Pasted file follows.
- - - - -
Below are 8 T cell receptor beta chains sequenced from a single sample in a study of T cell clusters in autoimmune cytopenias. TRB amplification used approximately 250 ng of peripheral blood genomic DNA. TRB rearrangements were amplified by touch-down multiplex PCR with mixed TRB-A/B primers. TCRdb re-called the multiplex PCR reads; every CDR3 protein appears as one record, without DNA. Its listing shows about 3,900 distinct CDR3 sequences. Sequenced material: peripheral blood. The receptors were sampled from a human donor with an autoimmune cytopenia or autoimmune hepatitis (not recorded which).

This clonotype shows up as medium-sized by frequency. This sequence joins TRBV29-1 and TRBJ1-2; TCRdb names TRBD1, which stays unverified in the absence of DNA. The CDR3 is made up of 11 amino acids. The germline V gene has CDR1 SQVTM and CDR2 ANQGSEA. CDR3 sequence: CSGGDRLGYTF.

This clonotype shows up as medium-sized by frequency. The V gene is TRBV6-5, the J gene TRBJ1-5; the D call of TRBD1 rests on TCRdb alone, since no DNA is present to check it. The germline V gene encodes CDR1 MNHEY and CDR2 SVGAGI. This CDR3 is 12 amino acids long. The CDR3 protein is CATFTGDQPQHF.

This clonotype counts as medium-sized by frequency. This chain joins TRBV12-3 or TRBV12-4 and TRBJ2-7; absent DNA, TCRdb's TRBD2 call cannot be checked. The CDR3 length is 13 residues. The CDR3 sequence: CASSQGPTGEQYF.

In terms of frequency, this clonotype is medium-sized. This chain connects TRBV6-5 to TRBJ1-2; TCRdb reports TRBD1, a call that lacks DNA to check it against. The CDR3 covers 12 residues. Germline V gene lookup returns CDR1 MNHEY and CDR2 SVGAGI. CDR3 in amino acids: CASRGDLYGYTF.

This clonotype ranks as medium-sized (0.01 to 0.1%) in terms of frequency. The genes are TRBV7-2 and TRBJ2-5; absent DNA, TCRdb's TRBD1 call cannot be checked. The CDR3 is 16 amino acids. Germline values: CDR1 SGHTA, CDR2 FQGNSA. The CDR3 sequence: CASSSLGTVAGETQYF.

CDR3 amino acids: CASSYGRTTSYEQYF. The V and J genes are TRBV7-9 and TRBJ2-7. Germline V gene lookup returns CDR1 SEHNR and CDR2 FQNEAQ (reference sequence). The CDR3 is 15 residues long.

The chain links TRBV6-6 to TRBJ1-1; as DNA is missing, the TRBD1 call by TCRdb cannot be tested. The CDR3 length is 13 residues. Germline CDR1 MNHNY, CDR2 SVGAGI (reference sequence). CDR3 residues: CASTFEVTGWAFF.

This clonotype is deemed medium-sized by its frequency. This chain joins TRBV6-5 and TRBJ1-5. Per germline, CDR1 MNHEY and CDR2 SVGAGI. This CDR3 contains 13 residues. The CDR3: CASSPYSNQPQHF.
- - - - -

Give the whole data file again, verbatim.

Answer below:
Below are 8 T cell receptor beta chains sequenced from a single sample in a study of T cell clusters in autoimmune cytopenias. TRB amplification used approximately 250 ng of peripheral blood genomic DNA. TRB rearrangements were amplified by touch-down multiplex PCR with mixed TRB-A/B primers. TCRdb re-called the multiplex PCR reads; every CDR3 protein appears as one record, without DNA. Its listing shows about 3,900 distinct CDR3 sequences. Sequenced material: peripheral blood. The receptors were sampled from a human donor with an autoimmune cytopenia or autoimmune hepatitis (not recorded which).

This clonotype shows up as medium-sized by frequency. This sequence joins TRBV29-1 and TRBJ1-2; TCRdb names TRBD1, which stays unverified in the absence of DNA. The CDR3 is made up of 11 amino acids. The germline V gene has CDR1 SQVTM and CDR2 ANQGSEA. CDR3 sequence: CSGGDRLGYTF.

This clonotype shows up as medium-sized by frequency. The V gene is TRBV6-5, the J gene TRBJ1-5; the D call of TRBD1 rests on TCRdb alone, since no DNA is present to check it. The germline V gene encodes CDR1 MNHEY and CDR2 SVGAGI. This CDR3 is 12 amino acids long. The CDR3 protein is CATFTGDQPQHF.

This clonotype counts as medium-sized by frequency. This chain joins TRBV12-3 or TRBV12-4 and TRBJ2-7; absent DNA, TCRdb's TRBD2 call cannot be checked. The CDR3 length is 13 residues. The CDR3 sequence: CASSQGPTGEQYF.

In terms of frequency, this clonotype is medium-sized. This chain connects TRBV6-5 to TRBJ1-2; TCRdb reports TRBD1, a call that lacks DNA to check it against. The CDR3 covers 12 residues. Germline V gene lookup returns CDR1 MNHEY and CDR2 SVGAGI. CDR3 in amino acids: CASRGDLYGYTF.

This clonotype ranks as medium-sized (0.01 to 0.1%) in terms of frequency. The genes are TRBV7-2 and TRBJ2-5; absent DNA, TCRdb's TRBD1 call cannot be checked. The CDR3 is 16 amino acids. Germline values: CDR1 SGHTA, CDR2 FQGNSA. The CDR3 sequence: CASSSLGTVAGETQYF.

CDR3 amino acids: CASSYGRTTSYEQYF. The V and J genes are TRBV7-9 and TRBJ2-7. Germline V gene lookup returns CDR1 SEHNR and CDR2 FQNEAQ (reference sequence). The CDR3 is 15 residues long.

The chain links TRBV6-6 to TRBJ1-1; as DNA is missing, the TRBD1 call by TCRdb cannot be tested. The CDR3 length is 13 residues. Germline CDR1 MNHNY, CDR2 SVGAGI (reference sequence). CDR3 residues: CASTFEVTGWAFF.

This clonotype is deemed medium-sized by its frequency. This chain joins TRBV6-5 and TRBJ1-5. Per germline, CDR1 MNHEY and CDR2 SVGAGI. This CDR3 contains 13 residues. The CDR3: CASSPYSNQPQHF.